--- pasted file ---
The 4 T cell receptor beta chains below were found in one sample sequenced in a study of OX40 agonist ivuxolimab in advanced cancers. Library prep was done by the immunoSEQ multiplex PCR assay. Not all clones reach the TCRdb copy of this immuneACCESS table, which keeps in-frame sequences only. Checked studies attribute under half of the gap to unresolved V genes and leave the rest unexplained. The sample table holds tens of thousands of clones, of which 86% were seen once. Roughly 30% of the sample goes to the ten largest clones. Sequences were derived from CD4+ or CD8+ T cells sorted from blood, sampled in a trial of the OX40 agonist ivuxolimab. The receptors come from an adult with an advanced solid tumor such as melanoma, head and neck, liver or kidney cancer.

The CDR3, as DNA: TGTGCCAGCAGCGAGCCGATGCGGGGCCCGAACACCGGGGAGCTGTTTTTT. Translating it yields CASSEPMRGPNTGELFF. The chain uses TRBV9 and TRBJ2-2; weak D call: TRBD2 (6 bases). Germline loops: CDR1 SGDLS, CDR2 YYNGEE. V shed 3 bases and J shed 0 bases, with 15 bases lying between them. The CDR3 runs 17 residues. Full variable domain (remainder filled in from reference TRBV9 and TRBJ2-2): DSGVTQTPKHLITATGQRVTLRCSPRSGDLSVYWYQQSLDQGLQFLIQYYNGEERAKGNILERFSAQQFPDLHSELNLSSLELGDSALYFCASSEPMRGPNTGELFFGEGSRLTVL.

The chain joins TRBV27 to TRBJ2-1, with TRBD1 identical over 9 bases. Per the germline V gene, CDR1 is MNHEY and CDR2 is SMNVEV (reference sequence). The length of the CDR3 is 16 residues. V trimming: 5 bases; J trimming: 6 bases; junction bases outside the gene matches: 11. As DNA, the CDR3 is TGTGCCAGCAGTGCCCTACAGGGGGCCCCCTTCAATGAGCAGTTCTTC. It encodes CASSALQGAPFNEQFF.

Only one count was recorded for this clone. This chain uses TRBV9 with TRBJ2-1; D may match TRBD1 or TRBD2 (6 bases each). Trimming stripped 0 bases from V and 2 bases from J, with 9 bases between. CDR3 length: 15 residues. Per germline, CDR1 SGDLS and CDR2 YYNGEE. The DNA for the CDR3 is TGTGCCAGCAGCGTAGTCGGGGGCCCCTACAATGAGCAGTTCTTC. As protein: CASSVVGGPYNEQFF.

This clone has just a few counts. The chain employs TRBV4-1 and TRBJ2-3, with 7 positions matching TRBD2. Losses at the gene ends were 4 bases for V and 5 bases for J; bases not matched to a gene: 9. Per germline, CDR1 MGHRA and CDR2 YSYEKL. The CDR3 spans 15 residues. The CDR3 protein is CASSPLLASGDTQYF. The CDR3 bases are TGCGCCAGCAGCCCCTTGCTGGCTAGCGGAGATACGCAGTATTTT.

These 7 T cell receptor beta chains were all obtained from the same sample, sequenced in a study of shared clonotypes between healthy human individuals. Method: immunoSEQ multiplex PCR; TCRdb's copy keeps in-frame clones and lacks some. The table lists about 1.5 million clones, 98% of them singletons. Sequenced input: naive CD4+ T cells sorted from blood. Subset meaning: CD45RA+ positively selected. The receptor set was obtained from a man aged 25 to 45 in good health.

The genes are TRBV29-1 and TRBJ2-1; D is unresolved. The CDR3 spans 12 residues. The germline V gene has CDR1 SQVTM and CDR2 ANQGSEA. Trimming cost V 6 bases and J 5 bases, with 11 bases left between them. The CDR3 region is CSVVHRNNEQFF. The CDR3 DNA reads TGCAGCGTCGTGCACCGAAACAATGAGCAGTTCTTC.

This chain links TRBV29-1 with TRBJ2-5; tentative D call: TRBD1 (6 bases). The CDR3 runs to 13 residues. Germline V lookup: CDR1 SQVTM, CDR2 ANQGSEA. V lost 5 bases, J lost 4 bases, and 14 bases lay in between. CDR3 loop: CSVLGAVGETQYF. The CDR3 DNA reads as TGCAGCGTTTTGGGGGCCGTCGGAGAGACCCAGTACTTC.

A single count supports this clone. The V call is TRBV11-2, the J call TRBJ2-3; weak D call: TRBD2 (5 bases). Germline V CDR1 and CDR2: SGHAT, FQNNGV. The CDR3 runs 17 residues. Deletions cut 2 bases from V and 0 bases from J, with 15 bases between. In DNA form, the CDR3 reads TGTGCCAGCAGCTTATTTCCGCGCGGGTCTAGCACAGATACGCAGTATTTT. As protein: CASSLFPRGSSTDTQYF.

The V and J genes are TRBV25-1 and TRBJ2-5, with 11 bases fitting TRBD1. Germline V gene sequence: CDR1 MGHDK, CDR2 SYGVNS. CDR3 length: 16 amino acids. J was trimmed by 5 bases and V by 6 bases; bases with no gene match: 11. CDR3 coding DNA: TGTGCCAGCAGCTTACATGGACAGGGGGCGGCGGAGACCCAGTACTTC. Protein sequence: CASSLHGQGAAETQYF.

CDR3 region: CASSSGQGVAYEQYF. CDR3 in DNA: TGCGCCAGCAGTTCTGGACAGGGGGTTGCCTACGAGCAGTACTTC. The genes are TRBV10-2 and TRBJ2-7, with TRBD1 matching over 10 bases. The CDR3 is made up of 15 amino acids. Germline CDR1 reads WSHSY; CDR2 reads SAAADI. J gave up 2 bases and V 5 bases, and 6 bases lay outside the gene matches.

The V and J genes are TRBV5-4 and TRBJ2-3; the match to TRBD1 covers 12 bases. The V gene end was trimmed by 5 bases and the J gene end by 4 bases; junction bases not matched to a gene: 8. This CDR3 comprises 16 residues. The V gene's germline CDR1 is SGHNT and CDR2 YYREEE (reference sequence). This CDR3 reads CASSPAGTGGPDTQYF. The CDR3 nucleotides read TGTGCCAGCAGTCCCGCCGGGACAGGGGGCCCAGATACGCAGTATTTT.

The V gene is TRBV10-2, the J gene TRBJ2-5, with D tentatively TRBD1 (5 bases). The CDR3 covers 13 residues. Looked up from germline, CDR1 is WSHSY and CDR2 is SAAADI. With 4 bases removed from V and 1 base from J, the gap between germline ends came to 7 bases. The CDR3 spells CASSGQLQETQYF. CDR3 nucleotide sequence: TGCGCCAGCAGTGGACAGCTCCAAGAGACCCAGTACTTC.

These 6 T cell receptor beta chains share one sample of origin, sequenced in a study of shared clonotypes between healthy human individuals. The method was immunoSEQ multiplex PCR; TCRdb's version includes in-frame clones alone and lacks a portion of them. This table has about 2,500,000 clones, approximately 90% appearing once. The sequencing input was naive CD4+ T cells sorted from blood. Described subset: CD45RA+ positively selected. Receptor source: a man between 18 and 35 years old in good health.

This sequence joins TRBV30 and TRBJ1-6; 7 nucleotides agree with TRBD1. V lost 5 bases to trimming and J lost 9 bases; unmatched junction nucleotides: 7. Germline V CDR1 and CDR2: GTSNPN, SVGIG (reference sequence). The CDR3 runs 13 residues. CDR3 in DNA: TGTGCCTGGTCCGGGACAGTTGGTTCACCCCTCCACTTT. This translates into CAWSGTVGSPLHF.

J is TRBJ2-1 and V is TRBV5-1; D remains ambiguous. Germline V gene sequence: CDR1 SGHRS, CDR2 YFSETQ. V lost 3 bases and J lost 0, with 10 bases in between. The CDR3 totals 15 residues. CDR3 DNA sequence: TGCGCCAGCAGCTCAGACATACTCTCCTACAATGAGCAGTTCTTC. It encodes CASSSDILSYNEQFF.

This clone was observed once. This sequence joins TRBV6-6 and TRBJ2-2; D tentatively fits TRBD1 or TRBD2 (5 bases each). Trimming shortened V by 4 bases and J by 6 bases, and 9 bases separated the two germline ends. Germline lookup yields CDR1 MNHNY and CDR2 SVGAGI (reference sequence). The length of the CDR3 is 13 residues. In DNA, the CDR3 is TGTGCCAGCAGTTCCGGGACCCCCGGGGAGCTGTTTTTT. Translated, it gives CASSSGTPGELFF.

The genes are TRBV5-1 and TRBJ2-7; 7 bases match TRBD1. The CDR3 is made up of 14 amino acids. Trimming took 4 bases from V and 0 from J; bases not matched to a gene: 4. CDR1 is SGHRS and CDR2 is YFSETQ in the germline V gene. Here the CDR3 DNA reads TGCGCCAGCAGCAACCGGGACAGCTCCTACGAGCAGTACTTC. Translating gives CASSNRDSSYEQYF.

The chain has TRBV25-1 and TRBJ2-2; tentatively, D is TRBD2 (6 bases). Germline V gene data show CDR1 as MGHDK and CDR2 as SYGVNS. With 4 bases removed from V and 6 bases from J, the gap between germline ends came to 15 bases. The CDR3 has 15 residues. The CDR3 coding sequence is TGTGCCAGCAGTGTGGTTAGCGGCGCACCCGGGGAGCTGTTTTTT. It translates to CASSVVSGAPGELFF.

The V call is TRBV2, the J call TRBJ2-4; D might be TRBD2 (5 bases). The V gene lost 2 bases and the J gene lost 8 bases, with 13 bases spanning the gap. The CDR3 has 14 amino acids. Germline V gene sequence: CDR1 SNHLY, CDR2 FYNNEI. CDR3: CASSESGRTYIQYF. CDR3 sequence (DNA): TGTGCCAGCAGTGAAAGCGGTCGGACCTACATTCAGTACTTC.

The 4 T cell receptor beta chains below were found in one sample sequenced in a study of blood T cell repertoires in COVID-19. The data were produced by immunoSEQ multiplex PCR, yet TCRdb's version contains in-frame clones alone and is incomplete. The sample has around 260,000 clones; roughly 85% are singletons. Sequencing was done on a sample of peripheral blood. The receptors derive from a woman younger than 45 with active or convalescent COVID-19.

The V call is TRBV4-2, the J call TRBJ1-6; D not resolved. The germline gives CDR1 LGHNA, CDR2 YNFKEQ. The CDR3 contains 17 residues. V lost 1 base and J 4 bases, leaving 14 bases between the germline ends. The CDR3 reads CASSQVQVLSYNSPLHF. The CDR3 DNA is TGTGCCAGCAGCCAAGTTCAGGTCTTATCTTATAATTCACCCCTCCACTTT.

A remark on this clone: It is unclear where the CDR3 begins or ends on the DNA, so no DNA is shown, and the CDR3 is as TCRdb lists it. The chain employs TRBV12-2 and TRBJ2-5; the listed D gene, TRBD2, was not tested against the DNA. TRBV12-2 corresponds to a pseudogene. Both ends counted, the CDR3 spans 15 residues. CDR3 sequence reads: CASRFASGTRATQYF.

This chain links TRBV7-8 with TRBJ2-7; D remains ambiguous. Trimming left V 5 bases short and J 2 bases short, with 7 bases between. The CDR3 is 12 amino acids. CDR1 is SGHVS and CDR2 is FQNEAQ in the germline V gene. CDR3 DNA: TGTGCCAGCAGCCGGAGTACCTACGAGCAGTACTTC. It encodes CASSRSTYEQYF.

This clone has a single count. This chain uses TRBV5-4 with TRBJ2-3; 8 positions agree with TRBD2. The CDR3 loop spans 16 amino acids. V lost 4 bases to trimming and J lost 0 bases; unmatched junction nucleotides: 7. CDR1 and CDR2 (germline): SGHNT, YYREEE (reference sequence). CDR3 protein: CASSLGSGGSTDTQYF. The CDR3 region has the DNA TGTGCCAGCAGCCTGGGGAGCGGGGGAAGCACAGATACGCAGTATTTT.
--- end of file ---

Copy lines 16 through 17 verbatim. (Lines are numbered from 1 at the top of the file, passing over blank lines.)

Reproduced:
J is TRBJ2-1 and V is TRBV5-1; D remains ambiguous. Germline V gene sequence: CDR1 SGHRS, CDR2 YFSETQ. V lost 3 bases and J lost 0, with 10 bases in between. The CDR3 totals 15 residues. CDR3 DNA sequence: TGCGCCAGCAGCTCAGACATACTCTCCTACAATGAGCAGTTCTTC. It encodes CASSSDILSYNEQFF.

This clone was observed once. This sequence joins TRBV6-6 and TRBJ2-2; D tentatively fits TRBD1 or TRBD2 (5 bases each). Trimming shortened V by 4 bases and J by 6 bases, and 9 bases separated the two germline ends. Germline lookup yields CDR1 MNHNY and CDR2 SVGAGI (reference sequence). The length of the CDR3 is 13 residues. In DNA, the CDR3 is TGTGCCAGCAGTTCCGGGACCCCCGGGGAGCTGTTTTTT. Translated, it gives CASSSGTPGELFF.